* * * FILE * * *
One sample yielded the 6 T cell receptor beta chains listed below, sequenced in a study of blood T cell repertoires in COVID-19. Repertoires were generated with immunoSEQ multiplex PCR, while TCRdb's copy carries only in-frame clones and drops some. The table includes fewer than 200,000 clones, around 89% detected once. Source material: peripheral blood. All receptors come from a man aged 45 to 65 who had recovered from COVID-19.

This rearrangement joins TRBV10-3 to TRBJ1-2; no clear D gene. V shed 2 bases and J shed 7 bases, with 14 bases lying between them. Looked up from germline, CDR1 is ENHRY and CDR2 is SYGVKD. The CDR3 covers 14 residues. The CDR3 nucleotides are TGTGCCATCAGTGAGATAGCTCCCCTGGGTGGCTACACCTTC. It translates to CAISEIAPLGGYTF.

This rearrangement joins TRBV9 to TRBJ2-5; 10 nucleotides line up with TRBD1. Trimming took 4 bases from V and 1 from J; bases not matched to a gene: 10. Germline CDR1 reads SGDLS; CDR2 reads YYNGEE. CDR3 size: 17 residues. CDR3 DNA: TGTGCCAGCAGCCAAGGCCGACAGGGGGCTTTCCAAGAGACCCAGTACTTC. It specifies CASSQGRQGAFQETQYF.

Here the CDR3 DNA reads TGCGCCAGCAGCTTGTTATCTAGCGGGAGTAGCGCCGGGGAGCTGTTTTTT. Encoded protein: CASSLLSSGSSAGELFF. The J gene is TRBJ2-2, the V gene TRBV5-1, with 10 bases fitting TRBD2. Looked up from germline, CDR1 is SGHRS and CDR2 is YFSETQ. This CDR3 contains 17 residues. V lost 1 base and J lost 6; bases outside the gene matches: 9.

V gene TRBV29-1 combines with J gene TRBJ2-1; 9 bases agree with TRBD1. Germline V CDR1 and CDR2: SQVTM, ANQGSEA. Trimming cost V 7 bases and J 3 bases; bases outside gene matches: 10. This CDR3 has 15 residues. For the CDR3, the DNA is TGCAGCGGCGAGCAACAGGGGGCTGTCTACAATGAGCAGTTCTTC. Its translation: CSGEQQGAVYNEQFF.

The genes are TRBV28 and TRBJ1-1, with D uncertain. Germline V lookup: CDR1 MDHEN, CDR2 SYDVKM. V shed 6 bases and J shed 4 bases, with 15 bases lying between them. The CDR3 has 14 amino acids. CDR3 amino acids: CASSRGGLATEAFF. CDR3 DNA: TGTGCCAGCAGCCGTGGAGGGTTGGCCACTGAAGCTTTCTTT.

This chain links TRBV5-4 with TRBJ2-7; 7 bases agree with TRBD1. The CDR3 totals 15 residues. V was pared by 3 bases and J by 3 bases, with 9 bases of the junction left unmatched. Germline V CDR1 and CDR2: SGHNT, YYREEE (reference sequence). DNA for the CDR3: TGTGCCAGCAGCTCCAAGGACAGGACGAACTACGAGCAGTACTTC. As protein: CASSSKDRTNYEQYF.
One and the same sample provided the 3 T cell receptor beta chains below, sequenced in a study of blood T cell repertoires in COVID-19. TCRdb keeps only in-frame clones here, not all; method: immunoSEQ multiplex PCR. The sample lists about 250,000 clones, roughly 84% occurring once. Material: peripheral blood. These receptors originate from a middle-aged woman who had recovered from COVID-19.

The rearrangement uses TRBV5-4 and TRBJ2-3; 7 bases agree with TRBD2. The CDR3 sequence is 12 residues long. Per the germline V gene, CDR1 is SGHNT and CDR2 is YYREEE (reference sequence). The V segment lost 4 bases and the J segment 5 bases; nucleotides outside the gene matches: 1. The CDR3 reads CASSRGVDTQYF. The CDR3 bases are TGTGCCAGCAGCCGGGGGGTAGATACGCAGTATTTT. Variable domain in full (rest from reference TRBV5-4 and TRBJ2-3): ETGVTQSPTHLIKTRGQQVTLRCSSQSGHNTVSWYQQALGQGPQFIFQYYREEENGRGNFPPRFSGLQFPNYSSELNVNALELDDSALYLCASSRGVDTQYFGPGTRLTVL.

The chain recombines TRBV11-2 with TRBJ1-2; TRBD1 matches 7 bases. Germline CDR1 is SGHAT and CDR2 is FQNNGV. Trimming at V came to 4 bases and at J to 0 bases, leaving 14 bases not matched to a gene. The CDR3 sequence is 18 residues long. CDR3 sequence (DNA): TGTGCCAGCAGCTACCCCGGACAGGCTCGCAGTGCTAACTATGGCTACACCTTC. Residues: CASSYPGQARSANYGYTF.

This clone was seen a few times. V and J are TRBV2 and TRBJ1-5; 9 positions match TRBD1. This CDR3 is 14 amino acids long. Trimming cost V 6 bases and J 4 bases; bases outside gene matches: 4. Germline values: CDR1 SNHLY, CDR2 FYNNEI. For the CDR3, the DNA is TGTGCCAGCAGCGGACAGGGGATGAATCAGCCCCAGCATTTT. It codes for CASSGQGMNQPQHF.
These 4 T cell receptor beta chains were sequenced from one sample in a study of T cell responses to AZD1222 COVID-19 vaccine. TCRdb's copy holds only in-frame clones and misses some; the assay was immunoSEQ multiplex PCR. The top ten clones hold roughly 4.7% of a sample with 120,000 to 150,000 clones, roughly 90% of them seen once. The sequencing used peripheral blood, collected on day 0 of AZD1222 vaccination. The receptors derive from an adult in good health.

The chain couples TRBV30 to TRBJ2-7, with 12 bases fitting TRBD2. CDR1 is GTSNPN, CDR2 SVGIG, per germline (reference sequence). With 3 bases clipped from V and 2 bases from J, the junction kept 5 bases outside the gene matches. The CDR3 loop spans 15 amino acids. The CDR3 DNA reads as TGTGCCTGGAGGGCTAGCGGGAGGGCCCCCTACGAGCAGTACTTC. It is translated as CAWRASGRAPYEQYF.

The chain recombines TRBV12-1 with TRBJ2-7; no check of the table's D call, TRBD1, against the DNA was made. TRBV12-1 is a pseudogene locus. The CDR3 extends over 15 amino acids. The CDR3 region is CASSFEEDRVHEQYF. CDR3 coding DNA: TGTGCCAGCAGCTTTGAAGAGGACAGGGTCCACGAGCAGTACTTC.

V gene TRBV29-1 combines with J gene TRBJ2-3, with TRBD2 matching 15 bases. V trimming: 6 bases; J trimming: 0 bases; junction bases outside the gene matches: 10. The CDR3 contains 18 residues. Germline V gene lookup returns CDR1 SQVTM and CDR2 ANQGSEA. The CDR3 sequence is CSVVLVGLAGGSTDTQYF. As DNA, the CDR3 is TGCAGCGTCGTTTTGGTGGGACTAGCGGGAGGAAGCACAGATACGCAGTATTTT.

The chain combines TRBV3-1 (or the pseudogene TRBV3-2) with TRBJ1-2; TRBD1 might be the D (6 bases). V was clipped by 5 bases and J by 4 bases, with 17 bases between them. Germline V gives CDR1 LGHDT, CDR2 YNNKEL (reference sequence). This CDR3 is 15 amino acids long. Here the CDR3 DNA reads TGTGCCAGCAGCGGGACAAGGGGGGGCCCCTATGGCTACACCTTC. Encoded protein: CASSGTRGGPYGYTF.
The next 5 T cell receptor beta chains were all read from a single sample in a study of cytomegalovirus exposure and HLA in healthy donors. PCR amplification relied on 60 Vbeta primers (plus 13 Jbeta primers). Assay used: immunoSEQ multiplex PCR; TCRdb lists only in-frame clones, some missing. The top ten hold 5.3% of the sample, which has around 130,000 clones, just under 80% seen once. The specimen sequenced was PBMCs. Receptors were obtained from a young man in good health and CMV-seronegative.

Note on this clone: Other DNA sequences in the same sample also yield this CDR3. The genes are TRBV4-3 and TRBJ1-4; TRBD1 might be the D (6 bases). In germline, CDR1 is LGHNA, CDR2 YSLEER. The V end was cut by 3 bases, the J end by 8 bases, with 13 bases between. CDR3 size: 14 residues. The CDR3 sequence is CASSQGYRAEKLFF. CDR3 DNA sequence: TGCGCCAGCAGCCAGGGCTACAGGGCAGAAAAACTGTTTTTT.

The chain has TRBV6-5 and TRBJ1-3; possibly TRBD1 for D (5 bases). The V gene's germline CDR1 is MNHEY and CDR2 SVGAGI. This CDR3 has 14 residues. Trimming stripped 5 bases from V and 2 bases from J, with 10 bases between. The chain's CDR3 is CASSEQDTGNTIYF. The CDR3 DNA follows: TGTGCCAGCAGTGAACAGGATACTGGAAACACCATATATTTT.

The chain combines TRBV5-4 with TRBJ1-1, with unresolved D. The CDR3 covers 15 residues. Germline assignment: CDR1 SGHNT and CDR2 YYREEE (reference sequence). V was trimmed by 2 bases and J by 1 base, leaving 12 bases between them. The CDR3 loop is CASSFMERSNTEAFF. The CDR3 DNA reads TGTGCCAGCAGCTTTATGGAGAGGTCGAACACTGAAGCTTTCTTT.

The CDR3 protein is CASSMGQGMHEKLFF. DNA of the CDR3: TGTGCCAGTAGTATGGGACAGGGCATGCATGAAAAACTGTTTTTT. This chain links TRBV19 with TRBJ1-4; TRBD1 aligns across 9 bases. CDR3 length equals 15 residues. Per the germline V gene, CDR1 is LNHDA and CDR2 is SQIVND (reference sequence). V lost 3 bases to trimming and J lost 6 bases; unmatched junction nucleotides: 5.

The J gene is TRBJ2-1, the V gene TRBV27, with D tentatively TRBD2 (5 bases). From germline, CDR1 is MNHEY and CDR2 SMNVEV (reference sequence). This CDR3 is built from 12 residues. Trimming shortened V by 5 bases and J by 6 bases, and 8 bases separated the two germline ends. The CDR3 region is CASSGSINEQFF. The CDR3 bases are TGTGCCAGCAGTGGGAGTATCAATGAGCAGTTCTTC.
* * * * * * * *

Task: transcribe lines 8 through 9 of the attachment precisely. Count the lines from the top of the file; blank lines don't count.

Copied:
One and the same sample provided the 3 T cell receptor beta chains below, sequenced in a study of blood T cell repertoires in COVID-19. TCRdb keeps only in-frame clones here, not all; method: immunoSEQ multiplex PCR. The sample lists about 250,000 clones, roughly 84% occurring once. Material: peripheral blood. These receptors originate from a middle-aged woman who had recovered from COVID-19.

The rearrangement uses TRBV5-4 and TRBJ2-3; 7 bases agree with TRBD2. The CDR3 sequence is 12 residues long. Per the germline V gene, CDR1 is SGHNT and CDR2 is YYREEE (reference sequence). The V segment lost 4 bases and the J segment 5 bases; nucleotides outside the gene matches: 1. The CDR3 reads CASSRGVDTQYF. The CDR3 bases are TGTGCCAGCAGCCGGGGGGTAGATACGCAGTATTTT. Variable domain in full (rest from reference TRBV5-4 and TRBJ2-3): ETGVTQSPTHLIKTRGQQVTLRCSSQSGHNTVSWYQQALGQGPQFIFQYYREEENGRGNFPPRFSGLQFPNYSSELNVNALELDDSALYLCASSRGVDTQYFGPGTRLTVL.